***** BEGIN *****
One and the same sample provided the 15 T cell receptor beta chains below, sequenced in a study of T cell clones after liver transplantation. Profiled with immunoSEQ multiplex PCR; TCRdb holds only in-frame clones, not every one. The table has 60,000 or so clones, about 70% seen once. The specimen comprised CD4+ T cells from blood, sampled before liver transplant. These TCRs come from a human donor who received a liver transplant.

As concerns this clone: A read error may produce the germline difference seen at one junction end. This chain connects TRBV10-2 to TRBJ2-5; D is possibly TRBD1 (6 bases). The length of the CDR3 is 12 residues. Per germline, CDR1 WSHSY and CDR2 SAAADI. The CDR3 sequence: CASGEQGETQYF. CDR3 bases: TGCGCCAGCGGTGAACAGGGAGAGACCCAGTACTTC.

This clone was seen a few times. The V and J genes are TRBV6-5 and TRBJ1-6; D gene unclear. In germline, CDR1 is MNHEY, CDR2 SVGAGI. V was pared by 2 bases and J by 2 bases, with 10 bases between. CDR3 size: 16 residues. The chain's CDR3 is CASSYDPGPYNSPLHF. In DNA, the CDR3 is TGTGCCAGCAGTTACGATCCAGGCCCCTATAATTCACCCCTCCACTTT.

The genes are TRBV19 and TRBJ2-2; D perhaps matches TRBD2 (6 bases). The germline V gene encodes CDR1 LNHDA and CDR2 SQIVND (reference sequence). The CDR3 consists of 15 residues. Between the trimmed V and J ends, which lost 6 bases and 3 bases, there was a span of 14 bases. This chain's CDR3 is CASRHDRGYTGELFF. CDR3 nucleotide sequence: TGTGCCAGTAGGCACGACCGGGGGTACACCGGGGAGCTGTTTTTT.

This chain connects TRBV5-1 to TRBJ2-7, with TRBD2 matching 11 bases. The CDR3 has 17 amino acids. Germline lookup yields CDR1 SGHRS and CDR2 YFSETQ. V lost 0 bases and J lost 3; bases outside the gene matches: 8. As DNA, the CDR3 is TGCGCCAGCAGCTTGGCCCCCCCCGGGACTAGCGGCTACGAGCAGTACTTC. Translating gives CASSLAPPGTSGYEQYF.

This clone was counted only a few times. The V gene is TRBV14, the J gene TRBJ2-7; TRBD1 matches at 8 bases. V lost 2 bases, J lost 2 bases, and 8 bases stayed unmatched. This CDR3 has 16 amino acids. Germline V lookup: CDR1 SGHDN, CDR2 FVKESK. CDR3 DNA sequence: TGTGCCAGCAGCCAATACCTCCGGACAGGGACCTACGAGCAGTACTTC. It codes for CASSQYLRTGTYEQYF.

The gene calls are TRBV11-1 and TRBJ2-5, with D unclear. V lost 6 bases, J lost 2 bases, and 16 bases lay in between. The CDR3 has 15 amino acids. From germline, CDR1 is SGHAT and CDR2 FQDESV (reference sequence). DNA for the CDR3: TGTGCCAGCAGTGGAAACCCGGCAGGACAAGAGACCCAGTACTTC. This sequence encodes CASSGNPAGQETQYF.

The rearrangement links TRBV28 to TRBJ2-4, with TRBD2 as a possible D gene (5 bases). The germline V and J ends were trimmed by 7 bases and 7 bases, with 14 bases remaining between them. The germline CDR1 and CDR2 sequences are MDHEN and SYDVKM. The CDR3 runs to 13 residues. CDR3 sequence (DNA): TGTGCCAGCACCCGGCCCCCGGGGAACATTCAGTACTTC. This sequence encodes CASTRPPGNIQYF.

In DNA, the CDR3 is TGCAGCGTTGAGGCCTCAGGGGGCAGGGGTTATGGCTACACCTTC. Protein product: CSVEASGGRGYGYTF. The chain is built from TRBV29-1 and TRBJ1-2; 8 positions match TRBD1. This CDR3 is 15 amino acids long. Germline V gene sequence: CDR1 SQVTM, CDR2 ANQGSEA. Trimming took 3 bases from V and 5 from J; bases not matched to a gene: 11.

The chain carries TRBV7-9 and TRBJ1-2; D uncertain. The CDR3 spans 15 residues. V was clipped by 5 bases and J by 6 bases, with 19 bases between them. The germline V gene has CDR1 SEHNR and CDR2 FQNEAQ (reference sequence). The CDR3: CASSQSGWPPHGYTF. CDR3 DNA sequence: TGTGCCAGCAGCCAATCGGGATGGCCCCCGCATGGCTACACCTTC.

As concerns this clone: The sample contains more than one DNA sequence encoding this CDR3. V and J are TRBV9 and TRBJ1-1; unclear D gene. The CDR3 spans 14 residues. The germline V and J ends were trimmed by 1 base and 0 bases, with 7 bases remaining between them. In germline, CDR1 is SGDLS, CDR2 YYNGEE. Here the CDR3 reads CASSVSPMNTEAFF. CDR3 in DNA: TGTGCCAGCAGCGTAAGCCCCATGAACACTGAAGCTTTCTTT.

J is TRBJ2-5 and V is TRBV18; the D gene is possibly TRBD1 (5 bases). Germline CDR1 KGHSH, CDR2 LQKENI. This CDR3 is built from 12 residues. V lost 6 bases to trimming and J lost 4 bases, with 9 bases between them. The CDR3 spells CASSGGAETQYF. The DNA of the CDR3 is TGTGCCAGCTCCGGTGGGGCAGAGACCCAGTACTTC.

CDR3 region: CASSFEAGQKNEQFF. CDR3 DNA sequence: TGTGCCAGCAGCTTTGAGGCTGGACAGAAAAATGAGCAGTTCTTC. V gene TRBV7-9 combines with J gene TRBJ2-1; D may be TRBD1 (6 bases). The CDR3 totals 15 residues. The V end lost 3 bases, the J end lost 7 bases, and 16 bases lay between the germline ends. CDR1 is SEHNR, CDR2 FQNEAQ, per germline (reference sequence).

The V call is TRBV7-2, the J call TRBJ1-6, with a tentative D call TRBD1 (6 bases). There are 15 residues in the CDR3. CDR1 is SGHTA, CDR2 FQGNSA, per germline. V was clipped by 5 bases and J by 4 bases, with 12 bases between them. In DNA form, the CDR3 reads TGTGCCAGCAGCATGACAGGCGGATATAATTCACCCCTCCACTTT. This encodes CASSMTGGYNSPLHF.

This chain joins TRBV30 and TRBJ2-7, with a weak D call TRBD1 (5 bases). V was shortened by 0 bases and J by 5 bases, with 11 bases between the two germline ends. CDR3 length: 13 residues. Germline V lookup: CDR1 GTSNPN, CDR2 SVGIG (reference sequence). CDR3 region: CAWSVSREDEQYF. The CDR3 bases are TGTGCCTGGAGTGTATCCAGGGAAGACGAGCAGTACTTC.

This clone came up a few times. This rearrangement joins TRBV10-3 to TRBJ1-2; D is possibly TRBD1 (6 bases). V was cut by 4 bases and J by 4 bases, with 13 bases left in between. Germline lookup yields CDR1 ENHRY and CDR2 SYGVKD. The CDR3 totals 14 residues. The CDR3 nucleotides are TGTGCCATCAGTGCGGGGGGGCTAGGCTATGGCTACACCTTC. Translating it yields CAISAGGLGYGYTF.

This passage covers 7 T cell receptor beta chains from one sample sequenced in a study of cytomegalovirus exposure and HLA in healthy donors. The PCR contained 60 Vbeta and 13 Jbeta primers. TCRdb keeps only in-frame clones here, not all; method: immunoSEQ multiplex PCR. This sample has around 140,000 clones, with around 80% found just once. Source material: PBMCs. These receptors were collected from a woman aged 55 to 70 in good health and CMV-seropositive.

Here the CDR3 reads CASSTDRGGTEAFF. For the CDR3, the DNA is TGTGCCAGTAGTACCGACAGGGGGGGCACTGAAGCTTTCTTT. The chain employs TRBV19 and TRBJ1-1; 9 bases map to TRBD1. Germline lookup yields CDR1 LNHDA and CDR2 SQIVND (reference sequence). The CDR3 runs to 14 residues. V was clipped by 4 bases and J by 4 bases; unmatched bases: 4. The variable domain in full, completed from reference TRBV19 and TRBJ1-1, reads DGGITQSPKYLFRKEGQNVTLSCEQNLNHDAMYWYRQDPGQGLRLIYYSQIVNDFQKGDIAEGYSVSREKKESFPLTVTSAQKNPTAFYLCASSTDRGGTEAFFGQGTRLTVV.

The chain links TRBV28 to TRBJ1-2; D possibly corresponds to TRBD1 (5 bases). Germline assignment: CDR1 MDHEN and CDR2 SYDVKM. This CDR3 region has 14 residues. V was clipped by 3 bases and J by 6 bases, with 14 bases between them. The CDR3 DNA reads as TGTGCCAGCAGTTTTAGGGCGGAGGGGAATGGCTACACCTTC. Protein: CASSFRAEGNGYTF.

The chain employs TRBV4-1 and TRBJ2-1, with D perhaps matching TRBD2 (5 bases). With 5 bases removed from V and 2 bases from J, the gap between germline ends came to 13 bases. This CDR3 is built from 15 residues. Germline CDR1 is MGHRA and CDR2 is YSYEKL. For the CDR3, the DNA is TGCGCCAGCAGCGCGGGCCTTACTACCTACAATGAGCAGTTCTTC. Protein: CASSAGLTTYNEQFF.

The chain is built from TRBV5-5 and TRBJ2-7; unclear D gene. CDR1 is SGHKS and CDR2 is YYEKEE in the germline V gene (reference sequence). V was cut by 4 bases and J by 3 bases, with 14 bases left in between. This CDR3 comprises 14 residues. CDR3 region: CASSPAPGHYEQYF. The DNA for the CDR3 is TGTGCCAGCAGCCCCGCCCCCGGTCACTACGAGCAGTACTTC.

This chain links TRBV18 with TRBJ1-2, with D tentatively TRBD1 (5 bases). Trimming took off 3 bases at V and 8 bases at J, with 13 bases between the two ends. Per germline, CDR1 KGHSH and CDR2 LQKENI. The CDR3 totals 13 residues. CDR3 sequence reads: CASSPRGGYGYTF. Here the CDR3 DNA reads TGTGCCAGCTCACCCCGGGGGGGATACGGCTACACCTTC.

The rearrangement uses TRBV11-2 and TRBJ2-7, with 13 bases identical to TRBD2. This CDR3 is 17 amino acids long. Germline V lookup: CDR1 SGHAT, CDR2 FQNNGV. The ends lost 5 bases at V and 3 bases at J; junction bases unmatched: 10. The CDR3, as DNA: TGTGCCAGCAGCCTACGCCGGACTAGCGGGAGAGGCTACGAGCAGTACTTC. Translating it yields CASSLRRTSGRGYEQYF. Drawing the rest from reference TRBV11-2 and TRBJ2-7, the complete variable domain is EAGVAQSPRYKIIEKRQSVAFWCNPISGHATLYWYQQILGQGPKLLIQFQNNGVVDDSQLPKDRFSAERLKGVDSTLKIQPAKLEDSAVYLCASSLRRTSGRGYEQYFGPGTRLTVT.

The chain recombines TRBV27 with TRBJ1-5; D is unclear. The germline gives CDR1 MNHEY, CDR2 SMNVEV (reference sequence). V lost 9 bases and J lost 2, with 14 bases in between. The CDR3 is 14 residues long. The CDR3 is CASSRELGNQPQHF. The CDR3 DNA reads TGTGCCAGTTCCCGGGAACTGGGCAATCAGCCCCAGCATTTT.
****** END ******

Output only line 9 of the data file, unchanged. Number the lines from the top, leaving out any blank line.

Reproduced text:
In DNA, the CDR3 is TGCAGCGTTGAGGCCTCAGGGGGCAGGGGTTATGGCTACACCTTC. Protein product: CSVEASGGRGYGYTF. The chain is built from TRBV29-1 and TRBJ1-2; 8 positions match TRBD1. This CDR3 is 15 amino acids long. Germline V gene sequence: CDR1 SQVTM, CDR2 ANQGSEA. Trimming took 3 bases from V and 5 from J; bases not matched to a gene: 11.